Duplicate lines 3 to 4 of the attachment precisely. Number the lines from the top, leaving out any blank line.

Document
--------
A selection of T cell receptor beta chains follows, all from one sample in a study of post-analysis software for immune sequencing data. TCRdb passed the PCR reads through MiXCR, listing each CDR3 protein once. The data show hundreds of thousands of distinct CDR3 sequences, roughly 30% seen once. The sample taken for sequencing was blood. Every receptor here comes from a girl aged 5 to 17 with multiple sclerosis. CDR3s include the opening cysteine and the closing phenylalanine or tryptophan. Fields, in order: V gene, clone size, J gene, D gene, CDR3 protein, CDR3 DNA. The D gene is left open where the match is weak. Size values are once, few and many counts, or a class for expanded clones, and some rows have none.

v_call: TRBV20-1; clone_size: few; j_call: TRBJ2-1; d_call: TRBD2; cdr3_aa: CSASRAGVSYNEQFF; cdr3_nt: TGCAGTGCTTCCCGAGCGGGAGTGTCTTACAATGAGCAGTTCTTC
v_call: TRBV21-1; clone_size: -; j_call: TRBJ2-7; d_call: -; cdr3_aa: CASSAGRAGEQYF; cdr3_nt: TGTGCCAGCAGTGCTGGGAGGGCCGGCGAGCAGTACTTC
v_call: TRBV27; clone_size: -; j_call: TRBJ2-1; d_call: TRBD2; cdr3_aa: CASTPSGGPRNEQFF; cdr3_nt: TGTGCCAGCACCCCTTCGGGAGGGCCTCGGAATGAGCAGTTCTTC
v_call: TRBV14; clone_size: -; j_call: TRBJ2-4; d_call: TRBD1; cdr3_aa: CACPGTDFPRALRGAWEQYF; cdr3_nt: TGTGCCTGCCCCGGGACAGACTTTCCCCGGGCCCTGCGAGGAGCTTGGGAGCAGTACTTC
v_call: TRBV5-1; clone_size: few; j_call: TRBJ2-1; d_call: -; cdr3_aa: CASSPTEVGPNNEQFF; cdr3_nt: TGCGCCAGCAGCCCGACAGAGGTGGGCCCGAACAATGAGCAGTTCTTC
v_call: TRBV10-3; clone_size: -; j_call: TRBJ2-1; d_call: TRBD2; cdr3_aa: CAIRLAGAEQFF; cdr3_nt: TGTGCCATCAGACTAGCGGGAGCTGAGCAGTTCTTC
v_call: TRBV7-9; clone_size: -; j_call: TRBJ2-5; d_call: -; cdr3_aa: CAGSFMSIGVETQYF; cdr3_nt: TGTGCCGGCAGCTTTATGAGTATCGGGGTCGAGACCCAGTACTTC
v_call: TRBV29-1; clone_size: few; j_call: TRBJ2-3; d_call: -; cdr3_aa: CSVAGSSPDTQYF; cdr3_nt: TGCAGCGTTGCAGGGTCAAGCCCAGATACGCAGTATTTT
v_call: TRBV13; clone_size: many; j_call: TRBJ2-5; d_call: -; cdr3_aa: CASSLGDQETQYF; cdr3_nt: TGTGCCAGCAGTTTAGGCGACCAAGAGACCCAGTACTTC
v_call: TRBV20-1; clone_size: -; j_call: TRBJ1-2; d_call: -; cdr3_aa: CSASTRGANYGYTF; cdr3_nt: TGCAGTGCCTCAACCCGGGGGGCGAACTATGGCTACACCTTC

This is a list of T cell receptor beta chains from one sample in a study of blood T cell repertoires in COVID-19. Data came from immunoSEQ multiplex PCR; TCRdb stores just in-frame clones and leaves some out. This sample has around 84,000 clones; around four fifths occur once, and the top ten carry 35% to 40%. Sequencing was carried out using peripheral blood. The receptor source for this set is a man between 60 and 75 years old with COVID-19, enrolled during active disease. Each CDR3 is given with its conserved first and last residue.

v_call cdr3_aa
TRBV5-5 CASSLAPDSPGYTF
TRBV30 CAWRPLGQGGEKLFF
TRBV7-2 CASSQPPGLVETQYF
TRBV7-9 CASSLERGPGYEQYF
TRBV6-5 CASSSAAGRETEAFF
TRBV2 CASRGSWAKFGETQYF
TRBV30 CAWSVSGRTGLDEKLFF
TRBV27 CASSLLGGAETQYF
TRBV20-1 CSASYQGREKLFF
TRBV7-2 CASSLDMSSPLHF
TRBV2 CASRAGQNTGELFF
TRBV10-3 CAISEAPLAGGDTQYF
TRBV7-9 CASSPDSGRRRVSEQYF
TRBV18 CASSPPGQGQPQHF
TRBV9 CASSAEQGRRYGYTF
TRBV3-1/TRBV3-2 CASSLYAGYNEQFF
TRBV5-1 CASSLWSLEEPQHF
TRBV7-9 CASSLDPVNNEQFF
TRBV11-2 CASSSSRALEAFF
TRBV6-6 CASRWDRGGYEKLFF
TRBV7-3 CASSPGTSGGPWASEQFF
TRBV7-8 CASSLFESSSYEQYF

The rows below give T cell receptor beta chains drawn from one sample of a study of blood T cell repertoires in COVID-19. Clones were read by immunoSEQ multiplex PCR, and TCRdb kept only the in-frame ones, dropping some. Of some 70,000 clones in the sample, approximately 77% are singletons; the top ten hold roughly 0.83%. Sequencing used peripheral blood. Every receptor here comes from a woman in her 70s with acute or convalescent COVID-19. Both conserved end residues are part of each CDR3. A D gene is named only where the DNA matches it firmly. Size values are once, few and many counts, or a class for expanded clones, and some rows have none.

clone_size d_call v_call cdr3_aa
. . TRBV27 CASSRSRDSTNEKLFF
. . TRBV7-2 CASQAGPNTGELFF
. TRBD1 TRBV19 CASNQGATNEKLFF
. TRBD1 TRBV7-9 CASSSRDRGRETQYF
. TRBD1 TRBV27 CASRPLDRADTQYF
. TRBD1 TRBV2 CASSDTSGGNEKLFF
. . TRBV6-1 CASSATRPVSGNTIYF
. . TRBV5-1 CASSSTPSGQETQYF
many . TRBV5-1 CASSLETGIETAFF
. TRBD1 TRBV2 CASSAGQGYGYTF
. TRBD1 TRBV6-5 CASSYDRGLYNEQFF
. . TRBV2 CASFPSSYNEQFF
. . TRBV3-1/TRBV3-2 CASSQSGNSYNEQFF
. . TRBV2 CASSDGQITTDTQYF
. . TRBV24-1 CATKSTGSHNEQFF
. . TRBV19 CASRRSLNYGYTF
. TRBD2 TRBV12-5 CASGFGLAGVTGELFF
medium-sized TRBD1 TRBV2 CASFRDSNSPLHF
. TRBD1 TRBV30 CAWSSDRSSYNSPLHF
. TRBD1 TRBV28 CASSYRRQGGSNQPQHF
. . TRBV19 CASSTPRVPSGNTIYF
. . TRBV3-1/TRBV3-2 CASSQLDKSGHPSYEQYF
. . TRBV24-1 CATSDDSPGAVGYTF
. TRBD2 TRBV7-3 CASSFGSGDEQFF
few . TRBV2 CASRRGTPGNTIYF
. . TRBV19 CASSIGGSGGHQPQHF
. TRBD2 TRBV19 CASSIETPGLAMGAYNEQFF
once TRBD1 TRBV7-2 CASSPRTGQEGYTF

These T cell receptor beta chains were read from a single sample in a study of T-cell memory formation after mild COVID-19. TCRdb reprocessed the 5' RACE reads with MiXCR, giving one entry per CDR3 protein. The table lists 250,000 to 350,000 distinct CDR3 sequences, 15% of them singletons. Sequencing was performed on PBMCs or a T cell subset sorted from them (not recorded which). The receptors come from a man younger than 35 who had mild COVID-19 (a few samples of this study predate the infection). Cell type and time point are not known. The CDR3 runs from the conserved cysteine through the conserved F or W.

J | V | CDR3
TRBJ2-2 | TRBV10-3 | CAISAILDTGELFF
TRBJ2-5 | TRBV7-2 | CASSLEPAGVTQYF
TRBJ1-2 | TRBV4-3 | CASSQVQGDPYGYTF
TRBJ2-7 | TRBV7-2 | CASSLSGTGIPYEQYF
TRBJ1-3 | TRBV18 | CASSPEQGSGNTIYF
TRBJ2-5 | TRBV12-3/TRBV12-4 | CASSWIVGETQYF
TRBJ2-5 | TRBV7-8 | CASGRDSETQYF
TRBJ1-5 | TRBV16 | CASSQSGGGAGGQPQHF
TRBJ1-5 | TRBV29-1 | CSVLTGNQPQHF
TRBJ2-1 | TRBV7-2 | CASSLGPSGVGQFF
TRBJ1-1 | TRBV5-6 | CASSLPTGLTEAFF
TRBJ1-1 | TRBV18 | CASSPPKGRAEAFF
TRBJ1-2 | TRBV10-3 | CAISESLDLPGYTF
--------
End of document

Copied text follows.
v_call: TRBV21-1; clone_size: -; j_call: TRBJ2-7; d_call: -; cdr3_aa: CASSAGRAGEQYF; cdr3_nt: TGTGCCAGCAGTGCTGGGAGGGCCGGCGAGCAGTACTTC
v_call: TRBV27; clone_size: -; j_call: TRBJ2-1; d_call: TRBD2; cdr3_aa: CASTPSGGPRNEQFF; cdr3_nt: TGTGCCAGCACCCCTTCGGGAGGGCCTCGGAATGAGCAGTTCTTC